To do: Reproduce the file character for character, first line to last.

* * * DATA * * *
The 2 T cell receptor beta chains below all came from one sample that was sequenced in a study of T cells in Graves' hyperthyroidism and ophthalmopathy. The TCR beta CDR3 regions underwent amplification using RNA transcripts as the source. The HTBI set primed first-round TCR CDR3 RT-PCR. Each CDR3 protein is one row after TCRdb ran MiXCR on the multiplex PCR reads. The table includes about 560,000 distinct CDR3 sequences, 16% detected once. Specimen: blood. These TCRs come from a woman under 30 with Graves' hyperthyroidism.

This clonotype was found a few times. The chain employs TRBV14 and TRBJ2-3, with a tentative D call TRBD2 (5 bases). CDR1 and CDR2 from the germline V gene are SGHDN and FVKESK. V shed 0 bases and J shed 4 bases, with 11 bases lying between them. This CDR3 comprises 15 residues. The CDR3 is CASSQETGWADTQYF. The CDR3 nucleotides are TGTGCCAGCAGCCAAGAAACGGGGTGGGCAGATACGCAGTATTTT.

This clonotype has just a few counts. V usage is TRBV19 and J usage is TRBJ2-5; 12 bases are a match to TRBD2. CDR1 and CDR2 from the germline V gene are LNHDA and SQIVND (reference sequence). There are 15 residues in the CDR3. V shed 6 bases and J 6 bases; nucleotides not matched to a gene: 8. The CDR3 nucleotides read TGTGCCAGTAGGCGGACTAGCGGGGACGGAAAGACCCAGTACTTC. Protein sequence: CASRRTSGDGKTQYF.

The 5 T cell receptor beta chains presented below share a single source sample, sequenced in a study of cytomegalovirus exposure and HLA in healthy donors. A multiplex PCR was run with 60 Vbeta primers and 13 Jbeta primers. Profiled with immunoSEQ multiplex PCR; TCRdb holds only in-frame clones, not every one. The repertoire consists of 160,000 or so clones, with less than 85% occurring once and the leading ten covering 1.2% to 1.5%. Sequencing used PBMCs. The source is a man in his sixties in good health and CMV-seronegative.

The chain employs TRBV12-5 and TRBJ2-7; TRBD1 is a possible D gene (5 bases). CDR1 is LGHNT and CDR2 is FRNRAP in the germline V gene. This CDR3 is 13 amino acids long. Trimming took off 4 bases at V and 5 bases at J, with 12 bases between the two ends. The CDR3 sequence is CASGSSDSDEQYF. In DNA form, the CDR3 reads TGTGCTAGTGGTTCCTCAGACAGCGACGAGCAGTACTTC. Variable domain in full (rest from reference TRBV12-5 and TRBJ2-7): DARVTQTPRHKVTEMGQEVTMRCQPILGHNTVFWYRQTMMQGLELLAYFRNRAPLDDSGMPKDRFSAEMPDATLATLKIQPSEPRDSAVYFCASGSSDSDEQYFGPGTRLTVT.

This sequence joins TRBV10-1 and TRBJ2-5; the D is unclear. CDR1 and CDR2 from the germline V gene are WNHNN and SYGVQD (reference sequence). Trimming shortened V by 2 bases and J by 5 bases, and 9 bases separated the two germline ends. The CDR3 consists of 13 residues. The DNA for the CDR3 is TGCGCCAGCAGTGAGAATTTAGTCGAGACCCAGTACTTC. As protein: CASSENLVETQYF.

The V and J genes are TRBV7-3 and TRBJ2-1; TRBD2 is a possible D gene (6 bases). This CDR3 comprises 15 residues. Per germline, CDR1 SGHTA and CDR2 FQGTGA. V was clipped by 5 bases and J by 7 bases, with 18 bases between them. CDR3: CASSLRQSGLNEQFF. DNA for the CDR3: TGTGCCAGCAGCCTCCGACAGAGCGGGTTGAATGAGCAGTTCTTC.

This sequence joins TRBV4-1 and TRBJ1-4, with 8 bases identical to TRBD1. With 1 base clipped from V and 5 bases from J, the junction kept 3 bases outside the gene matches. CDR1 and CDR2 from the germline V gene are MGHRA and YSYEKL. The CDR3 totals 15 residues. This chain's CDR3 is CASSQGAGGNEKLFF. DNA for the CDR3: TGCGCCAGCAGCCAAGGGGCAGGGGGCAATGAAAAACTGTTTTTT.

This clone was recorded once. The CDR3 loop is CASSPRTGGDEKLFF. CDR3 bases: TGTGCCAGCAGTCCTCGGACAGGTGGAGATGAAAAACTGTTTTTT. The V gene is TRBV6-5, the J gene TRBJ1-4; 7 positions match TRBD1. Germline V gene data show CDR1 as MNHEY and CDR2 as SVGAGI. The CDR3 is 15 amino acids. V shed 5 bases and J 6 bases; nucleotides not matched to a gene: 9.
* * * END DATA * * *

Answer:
The 2 T cell receptor beta chains below all came from one sample that was sequenced in a study of T cells in Graves' hyperthyroidism and ophthalmopathy. The TCR beta CDR3 regions underwent amplification using RNA transcripts as the source. The HTBI set primed first-round TCR CDR3 RT-PCR. Each CDR3 protein is one row after TCRdb ran MiXCR on the multiplex PCR reads. The table includes about 560,000 distinct CDR3 sequences, 16% detected once. Specimen: blood. These TCRs come from a woman under 30 with Graves' hyperthyroidism.

This clonotype was found a few times. The chain employs TRBV14 and TRBJ2-3, with a tentative D call TRBD2 (5 bases). CDR1 and CDR2 from the germline V gene are SGHDN and FVKESK. V shed 0 bases and J shed 4 bases, with 11 bases lying between them. This CDR3 comprises 15 residues. The CDR3 is CASSQETGWADTQYF. The CDR3 nucleotides are TGTGCCAGCAGCCAAGAAACGGGGTGGGCAGATACGCAGTATTTT.

This clonotype has just a few counts. V usage is TRBV19 and J usage is TRBJ2-5; 12 bases are a match to TRBD2. CDR1 and CDR2 from the germline V gene are LNHDA and SQIVND (reference sequence). There are 15 residues in the CDR3. V shed 6 bases and J 6 bases; nucleotides not matched to a gene: 8. The CDR3 nucleotides read TGTGCCAGTAGGCGGACTAGCGGGGACGGAAAGACCCAGTACTTC. Protein sequence: CASRRTSGDGKTQYF.

The 5 T cell receptor beta chains presented below share a single source sample, sequenced in a study of cytomegalovirus exposure and HLA in healthy donors. A multiplex PCR was run with 60 Vbeta primers and 13 Jbeta primers. Profiled with immunoSEQ multiplex PCR; TCRdb holds only in-frame clones, not every one. The repertoire consists of 160,000 or so clones, with less than 85% occurring once and the leading ten covering 1.2% to 1.5%. Sequencing used PBMCs. The source is a man in his sixties in good health and CMV-seronegative.

The chain employs TRBV12-5 and TRBJ2-7; TRBD1 is a possible D gene (5 bases). CDR1 is LGHNT and CDR2 is FRNRAP in the germline V gene. This CDR3 is 13 amino acids long. Trimming took off 4 bases at V and 5 bases at J, with 12 bases between the two ends. The CDR3 sequence is CASGSSDSDEQYF. In DNA form, the CDR3 reads TGTGCTAGTGGTTCCTCAGACAGCGACGAGCAGTACTTC. Variable domain in full (rest from reference TRBV12-5 and TRBJ2-7): DARVTQTPRHKVTEMGQEVTMRCQPILGHNTVFWYRQTMMQGLELLAYFRNRAPLDDSGMPKDRFSAEMPDATLATLKIQPSEPRDSAVYFCASGSSDSDEQYFGPGTRLTVT.

This sequence joins TRBV10-1 and TRBJ2-5; the D is unclear. CDR1 and CDR2 from the germline V gene are WNHNN and SYGVQD (reference sequence). Trimming shortened V by 2 bases and J by 5 bases, and 9 bases separated the two germline ends. The CDR3 consists of 13 residues. The DNA for the CDR3 is TGCGCCAGCAGTGAGAATTTAGTCGAGACCCAGTACTTC. As protein: CASSENLVETQYF.

The V and J genes are TRBV7-3 and TRBJ2-1; TRBD2 is a possible D gene (6 bases). This CDR3 comprises 15 residues. Per germline, CDR1 SGHTA and CDR2 FQGTGA. V was clipped by 5 bases and J by 7 bases, with 18 bases between them. CDR3: CASSLRQSGLNEQFF. DNA for the CDR3: TGTGCCAGCAGCCTCCGACAGAGCGGGTTGAATGAGCAGTTCTTC.

This sequence joins TRBV4-1 and TRBJ1-4, with 8 bases identical to TRBD1. With 1 base clipped from V and 5 bases from J, the junction kept 3 bases outside the gene matches. CDR1 and CDR2 from the germline V gene are MGHRA and YSYEKL. The CDR3 totals 15 residues. This chain's CDR3 is CASSQGAGGNEKLFF. DNA for the CDR3: TGCGCCAGCAGCCAAGGGGCAGGGGGCAATGAAAAACTGTTTTTT.

This clone was recorded once. The CDR3 loop is CASSPRTGGDEKLFF. CDR3 bases: TGTGCCAGCAGTCCTCGGACAGGTGGAGATGAAAAACTGTTTTTT. The V gene is TRBV6-5, the J gene TRBJ1-4; 7 positions match TRBD1. Germline V gene data show CDR1 as MNHEY and CDR2 as SVGAGI. The CDR3 is 15 amino acids. V shed 5 bases and J 6 bases; nucleotides not matched to a gene: 9.